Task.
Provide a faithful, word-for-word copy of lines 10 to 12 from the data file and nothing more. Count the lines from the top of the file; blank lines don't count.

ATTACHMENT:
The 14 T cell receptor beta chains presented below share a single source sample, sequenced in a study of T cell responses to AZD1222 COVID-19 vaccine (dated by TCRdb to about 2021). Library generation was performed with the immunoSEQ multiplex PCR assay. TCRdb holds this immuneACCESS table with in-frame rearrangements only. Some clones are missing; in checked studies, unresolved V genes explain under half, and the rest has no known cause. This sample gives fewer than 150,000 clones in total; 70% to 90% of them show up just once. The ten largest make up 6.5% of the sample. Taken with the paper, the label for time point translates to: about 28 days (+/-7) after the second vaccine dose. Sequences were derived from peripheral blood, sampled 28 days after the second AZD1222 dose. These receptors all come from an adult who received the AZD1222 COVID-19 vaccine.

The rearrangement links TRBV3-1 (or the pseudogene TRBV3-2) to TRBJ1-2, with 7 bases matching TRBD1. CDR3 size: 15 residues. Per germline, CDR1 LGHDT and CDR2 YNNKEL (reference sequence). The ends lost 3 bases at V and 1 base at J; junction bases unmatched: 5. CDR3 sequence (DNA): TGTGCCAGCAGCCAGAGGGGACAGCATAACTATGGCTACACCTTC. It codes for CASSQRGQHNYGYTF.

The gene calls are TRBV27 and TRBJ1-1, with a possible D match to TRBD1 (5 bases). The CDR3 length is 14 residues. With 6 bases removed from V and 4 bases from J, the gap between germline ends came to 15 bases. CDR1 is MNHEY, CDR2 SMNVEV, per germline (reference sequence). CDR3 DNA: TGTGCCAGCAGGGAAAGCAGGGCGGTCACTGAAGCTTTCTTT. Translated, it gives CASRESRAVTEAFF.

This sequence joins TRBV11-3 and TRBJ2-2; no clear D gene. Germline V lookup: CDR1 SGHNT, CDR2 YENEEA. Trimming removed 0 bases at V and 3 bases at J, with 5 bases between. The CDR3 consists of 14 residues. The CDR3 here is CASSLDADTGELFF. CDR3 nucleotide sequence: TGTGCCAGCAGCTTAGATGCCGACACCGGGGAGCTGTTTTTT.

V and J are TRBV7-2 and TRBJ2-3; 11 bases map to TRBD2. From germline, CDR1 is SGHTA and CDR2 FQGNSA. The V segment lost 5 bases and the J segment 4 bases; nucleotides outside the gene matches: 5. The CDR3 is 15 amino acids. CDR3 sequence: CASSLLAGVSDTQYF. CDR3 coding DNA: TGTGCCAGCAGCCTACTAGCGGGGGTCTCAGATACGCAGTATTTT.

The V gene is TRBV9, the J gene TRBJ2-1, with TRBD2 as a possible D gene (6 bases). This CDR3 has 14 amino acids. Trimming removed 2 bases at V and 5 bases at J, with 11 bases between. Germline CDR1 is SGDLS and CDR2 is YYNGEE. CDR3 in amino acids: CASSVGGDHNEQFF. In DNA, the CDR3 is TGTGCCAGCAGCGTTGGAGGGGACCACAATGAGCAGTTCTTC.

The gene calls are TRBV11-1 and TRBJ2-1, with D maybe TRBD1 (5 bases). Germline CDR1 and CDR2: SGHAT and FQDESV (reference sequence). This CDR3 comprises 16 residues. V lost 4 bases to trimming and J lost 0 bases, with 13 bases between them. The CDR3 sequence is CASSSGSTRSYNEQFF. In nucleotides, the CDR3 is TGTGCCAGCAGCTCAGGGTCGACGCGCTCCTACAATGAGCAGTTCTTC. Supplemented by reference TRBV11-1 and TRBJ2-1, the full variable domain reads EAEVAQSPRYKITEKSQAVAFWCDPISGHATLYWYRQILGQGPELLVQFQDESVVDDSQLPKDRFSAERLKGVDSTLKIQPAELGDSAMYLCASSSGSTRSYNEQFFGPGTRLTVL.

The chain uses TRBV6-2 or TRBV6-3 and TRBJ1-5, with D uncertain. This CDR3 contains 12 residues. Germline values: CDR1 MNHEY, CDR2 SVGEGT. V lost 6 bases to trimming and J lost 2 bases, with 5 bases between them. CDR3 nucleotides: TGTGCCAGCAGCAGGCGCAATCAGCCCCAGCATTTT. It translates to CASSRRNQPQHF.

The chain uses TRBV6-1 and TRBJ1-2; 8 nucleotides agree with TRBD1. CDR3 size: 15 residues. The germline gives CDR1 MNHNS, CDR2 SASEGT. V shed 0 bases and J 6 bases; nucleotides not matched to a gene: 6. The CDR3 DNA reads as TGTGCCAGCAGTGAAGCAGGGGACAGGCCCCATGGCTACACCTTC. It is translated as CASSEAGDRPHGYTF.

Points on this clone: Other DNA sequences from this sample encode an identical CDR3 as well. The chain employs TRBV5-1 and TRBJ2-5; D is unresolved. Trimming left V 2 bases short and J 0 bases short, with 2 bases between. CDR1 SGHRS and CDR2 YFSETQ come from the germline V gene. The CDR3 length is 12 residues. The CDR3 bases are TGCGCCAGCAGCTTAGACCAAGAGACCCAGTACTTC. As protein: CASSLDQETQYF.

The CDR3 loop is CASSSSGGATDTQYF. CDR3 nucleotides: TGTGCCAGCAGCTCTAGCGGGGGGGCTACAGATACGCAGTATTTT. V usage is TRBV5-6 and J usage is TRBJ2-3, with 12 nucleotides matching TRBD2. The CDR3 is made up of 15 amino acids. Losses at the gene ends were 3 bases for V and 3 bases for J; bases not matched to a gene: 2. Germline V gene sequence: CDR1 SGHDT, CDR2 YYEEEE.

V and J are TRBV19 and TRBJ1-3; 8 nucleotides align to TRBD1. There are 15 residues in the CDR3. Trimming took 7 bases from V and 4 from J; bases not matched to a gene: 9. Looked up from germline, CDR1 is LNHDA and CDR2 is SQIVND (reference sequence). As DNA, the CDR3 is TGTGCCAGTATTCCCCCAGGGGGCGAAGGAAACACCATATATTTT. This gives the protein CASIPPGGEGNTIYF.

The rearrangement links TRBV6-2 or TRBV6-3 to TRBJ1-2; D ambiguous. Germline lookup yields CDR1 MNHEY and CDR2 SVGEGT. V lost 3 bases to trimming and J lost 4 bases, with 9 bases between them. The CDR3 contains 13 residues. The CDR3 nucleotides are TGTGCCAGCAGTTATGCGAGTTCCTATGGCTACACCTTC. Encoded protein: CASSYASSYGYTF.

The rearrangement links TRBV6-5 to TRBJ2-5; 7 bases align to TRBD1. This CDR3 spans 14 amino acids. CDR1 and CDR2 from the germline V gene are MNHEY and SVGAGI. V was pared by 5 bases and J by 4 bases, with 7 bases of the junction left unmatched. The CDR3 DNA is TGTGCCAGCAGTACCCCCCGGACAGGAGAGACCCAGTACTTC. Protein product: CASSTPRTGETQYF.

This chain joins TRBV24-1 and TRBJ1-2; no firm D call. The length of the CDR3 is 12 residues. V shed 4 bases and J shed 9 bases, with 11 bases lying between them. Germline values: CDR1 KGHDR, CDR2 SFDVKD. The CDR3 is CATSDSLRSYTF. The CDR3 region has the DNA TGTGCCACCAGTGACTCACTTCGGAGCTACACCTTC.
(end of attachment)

Points on this clone: Other DNA sequences from this sample encode an identical CDR3 as well. The chain employs TRBV5-1 and TRBJ2-5; D is unresolved. Trimming left V 2 bases short and J 0 bases short, with 2 bases between. CDR1 SGHRS and CDR2 YFSETQ come from the germline V gene. The CDR3 length is 12 residues. The CDR3 bases are TGCGCCAGCAGCTTAGACCAAGAGACCCAGTACTTC. As protein: CASSLDQETQYF.

The CDR3 loop is CASSSSGGATDTQYF. CDR3 nucleotides: TGTGCCAGCAGCTCTAGCGGGGGGGCTACAGATACGCAGTATTTT. V usage is TRBV5-6 and J usage is TRBJ2-3, with 12 nucleotides matching TRBD2. The CDR3 is made up of 15 amino acids. Losses at the gene ends were 3 bases for V and 3 bases for J; bases not matched to a gene: 2. Germline V gene sequence: CDR1 SGHDT, CDR2 YYEEEE.

V and J are TRBV19 and TRBJ1-3; 8 nucleotides align to TRBD1. There are 15 residues in the CDR3. Trimming took 7 bases from V and 4 from J; bases not matched to a gene: 9. Looked up from germline, CDR1 is LNHDA and CDR2 is SQIVND (reference sequence). As DNA, the CDR3 is TGTGCCAGTATTCCCCCAGGGGGCGAAGGAAACACCATATATTTT. This gives the protein CASIPPGGEGNTIYF.